FITZGIBBON: Well, it is, but it's worse than that. When people think about climate change, and it's an important issue, they think about electricity generation. But in Australia, we won't have any coal-fired generators come 2050. But 80 per cent of the world's energy comes from fossil fuels, either coal, oil or gas – the planes in the air, the cars and trucks on the road, the heating in our homes, the heating in our industrial plants, the feedstock in our manufacturing processes, these are all coming from fossil fuels. It's not just about electricity generation. And these markets in Asia desperately need those fossil fuels. And coal, of course, Stephen, is the largest export in New South Wales, it helps pay, largely pays for our police, our hospitals, our schools, etcetera. And this is something that these protesters just refuse to recognise.


CENATIEMPO: Now, Parliament sits again for the last... this will be the last sitting period this year, is that right?


FITZGIBBON: Well, two weeks starting next Monday, that will be the last sitting period for this year. Now, we are, well we don't have the sitting dates for next year, but generally, we would come back, usually we would come back in February. But if Scott Morrison decides to go for a March election, then there is every chance this will be the last two sitting weeks prior to an election.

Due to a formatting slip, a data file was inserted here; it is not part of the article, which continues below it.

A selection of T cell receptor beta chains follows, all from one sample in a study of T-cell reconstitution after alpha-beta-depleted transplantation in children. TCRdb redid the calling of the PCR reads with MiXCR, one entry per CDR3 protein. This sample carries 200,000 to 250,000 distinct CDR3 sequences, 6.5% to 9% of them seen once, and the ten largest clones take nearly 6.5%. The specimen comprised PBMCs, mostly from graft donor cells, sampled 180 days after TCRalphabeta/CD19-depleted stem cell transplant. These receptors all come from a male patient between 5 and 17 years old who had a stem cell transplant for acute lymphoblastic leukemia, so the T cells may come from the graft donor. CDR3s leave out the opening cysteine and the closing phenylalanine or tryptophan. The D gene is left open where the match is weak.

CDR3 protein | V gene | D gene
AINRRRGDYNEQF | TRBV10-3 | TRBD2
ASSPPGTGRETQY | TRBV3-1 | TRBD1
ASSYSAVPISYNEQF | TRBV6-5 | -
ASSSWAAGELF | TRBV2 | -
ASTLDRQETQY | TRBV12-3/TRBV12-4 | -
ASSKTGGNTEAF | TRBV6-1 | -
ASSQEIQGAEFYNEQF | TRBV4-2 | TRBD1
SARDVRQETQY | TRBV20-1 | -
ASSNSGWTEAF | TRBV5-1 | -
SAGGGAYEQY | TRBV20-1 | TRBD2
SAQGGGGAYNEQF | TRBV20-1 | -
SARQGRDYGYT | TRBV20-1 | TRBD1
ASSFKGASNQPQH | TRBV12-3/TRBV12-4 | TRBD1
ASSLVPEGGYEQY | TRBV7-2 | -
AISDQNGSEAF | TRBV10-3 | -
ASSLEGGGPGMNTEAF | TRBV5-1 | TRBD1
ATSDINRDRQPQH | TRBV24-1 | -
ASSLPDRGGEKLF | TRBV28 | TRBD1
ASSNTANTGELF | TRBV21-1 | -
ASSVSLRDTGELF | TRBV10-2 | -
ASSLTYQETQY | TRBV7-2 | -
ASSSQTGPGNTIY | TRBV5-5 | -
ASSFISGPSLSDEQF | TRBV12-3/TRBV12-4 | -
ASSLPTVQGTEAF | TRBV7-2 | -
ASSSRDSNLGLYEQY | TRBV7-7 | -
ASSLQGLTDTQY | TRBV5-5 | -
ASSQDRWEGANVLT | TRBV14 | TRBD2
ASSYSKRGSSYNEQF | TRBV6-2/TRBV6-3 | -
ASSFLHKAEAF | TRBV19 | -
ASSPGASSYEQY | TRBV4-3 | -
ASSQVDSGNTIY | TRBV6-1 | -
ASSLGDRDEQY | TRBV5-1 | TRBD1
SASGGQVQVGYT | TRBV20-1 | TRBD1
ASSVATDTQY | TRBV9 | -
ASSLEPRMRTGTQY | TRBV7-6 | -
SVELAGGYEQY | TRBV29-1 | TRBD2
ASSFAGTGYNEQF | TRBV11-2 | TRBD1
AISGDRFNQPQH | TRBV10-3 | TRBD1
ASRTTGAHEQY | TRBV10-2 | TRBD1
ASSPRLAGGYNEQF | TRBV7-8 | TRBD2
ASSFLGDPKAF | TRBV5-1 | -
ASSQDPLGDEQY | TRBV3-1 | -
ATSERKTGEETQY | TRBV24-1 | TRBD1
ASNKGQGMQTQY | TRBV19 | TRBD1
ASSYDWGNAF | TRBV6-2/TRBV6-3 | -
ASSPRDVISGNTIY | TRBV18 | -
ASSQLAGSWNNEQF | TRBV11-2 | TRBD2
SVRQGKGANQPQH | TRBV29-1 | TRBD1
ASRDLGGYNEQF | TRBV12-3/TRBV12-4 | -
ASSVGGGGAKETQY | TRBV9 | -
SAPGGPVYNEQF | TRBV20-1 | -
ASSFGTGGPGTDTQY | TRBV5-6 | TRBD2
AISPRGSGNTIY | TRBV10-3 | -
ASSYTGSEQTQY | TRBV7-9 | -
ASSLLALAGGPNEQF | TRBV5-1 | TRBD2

CENATIEMPO: So, whilst the election hasn't been called yet, it's pretty fair to say that both leaders are well and truly campaigning. How does that affect the next two sitting weeks and what changes?


FITZGIBBON: Well, I suppose it just raises the temperature, just a little bit. More energy and people are on fast forward. I mean, the gun has unofficially fired, there's no doubt about that. And when you look at the leaders at the moment, you'd swear there was an election campaign, which means for your listeners, it's going to be a long story.


CENATIEMPO: Yes, indeed. I've noticed Albo's bought himself some new suits. He's looking very slick lately.


FITZGIBBON: He's looking very smart. I don't think he'd mind me telling you and your listeners that he's lost about 14 kilos and looking very smart. Look, I think that's a good thing. He'll no doubt be feeling pretty energetic, pretty keen. And look, I think he's done a good job over the last two and a half years. He's certainly made the Labor Party competitive again and I think it's anybody's race.


CENATIEMPO: So, given that you've announced that you're not running in the next election, what do you do during this period?


FITZGIBBON: Well, it's interesting, because I've never been in this situation before, of course. But obviously, I keep doing all of my work on behalf of my constituents. Nothing changes there. I'm employed to do that right up until effectively, well, technically until the writs are issued, but I would call it up to election day, I'll still be the member, so I'll kept doing that work. And no doubt I'll spend lots of time helping Labor's new candidate, Dan Repacholi on the campaign trail.


CENATIEMPO: Well, you can't say no, because he is a professional shooter.


FITZGIBBON: Well, he has lots of great attributes.


CENATIEMPO: Joel, good to talk to you. We'll catch up next week.


FITZGIBBON: A pleasure, Stephen.


CENATIEMPO: All the best, Joel Fitzgibbon, Labor Member Hunter, and back with us next Wednesday.